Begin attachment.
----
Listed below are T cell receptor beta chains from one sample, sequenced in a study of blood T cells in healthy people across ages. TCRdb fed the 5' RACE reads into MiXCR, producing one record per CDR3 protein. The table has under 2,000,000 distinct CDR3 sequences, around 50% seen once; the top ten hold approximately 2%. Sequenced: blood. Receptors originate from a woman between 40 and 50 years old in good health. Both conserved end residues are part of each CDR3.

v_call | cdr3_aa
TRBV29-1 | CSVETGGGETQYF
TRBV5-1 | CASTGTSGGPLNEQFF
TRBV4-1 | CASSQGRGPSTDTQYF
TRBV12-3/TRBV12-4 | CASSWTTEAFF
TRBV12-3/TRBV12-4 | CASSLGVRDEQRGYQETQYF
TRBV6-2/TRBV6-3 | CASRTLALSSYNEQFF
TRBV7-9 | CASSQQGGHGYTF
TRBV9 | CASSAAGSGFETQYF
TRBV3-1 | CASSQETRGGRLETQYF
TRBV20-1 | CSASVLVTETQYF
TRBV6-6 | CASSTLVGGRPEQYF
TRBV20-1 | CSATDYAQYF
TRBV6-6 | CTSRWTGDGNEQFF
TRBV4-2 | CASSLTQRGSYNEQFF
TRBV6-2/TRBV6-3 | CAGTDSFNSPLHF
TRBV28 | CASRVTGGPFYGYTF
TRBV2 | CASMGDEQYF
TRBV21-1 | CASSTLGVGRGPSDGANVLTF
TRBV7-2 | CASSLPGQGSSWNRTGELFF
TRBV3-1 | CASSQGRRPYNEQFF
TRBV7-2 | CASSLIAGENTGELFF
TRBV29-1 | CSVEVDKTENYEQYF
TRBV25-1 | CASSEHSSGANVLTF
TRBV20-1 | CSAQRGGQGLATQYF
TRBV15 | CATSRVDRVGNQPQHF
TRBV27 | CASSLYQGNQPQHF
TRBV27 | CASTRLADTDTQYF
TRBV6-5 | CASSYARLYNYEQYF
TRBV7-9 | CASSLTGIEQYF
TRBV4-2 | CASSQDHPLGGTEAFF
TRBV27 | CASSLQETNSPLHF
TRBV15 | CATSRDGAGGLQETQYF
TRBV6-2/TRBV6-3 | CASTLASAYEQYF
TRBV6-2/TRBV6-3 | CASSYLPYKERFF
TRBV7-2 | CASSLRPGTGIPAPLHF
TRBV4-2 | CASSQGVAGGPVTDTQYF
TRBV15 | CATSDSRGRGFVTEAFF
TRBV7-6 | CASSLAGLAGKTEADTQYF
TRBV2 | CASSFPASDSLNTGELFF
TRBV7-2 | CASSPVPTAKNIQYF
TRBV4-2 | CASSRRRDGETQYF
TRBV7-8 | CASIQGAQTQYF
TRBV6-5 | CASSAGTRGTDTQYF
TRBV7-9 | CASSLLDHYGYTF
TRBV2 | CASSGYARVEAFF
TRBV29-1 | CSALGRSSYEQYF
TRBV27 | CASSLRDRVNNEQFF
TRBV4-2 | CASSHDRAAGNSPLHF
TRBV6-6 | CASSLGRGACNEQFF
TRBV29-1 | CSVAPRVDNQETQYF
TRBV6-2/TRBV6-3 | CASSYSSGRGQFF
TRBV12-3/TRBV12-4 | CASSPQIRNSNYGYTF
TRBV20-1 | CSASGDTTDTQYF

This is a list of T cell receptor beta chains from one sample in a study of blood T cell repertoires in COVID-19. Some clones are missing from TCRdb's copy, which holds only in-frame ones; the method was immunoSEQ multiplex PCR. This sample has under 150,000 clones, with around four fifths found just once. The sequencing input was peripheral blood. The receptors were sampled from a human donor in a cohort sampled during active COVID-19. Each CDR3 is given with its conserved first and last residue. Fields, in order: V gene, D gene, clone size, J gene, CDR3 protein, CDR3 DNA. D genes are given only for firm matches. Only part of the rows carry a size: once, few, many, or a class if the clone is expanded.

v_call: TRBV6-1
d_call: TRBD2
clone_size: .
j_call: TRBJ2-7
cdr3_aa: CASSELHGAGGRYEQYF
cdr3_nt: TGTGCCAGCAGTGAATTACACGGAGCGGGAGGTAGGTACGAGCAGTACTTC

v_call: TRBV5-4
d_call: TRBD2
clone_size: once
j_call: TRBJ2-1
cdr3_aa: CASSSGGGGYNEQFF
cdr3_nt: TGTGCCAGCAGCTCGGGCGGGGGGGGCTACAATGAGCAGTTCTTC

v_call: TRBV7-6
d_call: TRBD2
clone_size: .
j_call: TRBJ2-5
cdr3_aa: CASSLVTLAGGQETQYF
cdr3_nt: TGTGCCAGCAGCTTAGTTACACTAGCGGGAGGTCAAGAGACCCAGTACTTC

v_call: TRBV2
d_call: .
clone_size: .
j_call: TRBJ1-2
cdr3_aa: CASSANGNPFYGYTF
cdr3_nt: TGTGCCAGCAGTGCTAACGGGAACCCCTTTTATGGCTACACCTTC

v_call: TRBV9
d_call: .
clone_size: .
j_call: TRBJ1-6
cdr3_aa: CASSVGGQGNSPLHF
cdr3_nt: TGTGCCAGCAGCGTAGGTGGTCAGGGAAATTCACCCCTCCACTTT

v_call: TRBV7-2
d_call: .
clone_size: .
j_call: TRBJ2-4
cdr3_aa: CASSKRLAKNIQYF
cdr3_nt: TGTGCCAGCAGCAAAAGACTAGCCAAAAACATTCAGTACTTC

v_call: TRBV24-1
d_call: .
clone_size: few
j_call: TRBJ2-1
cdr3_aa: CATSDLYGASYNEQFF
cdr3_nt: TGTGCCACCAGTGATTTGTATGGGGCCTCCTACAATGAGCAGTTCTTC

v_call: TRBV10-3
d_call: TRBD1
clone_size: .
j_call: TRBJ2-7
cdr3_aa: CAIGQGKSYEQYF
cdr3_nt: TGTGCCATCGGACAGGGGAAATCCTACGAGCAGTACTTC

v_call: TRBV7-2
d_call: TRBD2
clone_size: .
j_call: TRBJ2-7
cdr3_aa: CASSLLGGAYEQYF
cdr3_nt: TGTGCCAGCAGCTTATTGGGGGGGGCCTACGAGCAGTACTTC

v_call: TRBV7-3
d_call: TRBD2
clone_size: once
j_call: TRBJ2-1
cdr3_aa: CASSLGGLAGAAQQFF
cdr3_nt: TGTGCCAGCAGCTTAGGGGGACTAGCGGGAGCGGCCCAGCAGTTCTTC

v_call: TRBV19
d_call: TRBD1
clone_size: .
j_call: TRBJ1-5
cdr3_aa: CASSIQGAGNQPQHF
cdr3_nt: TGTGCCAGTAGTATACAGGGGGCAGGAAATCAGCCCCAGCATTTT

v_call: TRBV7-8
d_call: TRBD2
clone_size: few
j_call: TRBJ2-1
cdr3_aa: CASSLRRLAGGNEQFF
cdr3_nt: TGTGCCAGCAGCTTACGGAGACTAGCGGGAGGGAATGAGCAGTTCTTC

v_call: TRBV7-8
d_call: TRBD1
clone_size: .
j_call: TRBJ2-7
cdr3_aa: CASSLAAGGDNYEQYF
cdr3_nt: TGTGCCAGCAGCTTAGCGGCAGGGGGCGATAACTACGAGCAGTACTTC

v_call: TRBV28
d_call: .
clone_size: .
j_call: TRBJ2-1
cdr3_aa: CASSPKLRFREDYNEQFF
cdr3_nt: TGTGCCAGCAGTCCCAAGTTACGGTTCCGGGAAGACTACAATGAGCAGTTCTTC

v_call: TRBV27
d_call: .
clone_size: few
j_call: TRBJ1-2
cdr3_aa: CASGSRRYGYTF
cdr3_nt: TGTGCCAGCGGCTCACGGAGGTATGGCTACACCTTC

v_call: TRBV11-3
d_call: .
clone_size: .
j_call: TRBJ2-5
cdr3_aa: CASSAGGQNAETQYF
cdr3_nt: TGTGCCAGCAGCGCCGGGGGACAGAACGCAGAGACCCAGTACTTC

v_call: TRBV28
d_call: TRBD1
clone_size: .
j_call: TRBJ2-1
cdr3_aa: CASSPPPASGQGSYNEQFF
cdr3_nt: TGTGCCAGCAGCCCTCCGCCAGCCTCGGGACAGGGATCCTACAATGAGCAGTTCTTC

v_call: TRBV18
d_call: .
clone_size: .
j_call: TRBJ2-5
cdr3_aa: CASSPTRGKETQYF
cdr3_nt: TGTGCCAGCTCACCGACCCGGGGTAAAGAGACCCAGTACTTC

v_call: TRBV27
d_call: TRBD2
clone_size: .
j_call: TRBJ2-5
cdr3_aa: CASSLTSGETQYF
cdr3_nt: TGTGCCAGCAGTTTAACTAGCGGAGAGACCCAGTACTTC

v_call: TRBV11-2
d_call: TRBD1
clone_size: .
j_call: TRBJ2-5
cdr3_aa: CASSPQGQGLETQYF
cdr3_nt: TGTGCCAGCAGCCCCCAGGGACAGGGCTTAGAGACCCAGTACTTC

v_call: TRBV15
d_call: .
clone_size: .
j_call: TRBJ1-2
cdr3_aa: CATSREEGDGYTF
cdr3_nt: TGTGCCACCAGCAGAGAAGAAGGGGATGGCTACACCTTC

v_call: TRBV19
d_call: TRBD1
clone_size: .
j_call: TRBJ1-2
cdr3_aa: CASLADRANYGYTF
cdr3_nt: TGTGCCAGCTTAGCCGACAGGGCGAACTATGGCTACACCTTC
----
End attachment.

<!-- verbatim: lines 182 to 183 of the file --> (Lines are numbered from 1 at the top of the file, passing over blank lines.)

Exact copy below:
cdr3_nt: TGTGCCACCAGCAGAGAAGAAGGGGATGGCTACACCTTC

v_call: TRBV19